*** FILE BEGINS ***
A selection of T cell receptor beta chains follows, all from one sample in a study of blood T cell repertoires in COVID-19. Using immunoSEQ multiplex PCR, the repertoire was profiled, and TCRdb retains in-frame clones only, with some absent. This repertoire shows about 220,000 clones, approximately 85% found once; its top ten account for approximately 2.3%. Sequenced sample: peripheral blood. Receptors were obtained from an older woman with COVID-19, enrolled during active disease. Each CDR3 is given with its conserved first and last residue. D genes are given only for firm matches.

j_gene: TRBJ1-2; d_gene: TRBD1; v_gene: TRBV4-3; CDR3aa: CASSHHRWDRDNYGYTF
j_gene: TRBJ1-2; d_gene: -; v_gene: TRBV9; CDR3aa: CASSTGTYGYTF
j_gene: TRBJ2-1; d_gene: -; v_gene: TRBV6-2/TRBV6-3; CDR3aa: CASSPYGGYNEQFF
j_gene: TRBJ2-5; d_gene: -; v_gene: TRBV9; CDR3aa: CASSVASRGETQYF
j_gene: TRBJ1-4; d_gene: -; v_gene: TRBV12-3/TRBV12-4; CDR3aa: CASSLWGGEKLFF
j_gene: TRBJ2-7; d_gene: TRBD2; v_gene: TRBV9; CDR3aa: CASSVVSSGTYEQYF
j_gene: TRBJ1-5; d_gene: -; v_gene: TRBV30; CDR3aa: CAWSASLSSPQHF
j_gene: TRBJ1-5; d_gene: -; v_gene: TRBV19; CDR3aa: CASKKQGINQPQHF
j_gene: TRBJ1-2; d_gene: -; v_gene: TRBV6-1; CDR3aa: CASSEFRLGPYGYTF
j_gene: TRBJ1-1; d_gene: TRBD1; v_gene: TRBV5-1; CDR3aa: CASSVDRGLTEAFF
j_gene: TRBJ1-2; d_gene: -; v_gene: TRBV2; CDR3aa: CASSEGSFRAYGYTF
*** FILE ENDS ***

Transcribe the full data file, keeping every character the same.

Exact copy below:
A selection of T cell receptor beta chains follows, all from one sample in a study of blood T cell repertoires in COVID-19. Using immunoSEQ multiplex PCR, the repertoire was profiled, and TCRdb retains in-frame clones only, with some absent. This repertoire shows about 220,000 clones, approximately 85% found once; its top ten account for approximately 2.3%. Sequenced sample: peripheral blood. Receptors were obtained from an older woman with COVID-19, enrolled during active disease. Each CDR3 is given with its conserved first and last residue. D genes are given only for firm matches.

j_gene: TRBJ1-2; d_gene: TRBD1; v_gene: TRBV4-3; CDR3aa: CASSHHRWDRDNYGYTF
j_gene: TRBJ1-2; d_gene: -; v_gene: TRBV9; CDR3aa: CASSTGTYGYTF
j_gene: TRBJ2-1; d_gene: -; v_gene: TRBV6-2/TRBV6-3; CDR3aa: CASSPYGGYNEQFF
j_gene: TRBJ2-5; d_gene: -; v_gene: TRBV9; CDR3aa: CASSVASRGETQYF
j_gene: TRBJ1-4; d_gene: -; v_gene: TRBV12-3/TRBV12-4; CDR3aa: CASSLWGGEKLFF
j_gene: TRBJ2-7; d_gene: TRBD2; v_gene: TRBV9; CDR3aa: CASSVVSSGTYEQYF
j_gene: TRBJ1-5; d_gene: -; v_gene: TRBV30; CDR3aa: CAWSASLSSPQHF
j_gene: TRBJ1-5; d_gene: -; v_gene: TRBV19; CDR3aa: CASKKQGINQPQHF
j_gene: TRBJ1-2; d_gene: -; v_gene: TRBV6-1; CDR3aa: CASSEFRLGPYGYTF
j_gene: TRBJ1-1; d_gene: TRBD1; v_gene: TRBV5-1; CDR3aa: CASSVDRGLTEAFF
j_gene: TRBJ1-2; d_gene: -; v_gene: TRBV2; CDR3aa: CASSEGSFRAYGYTF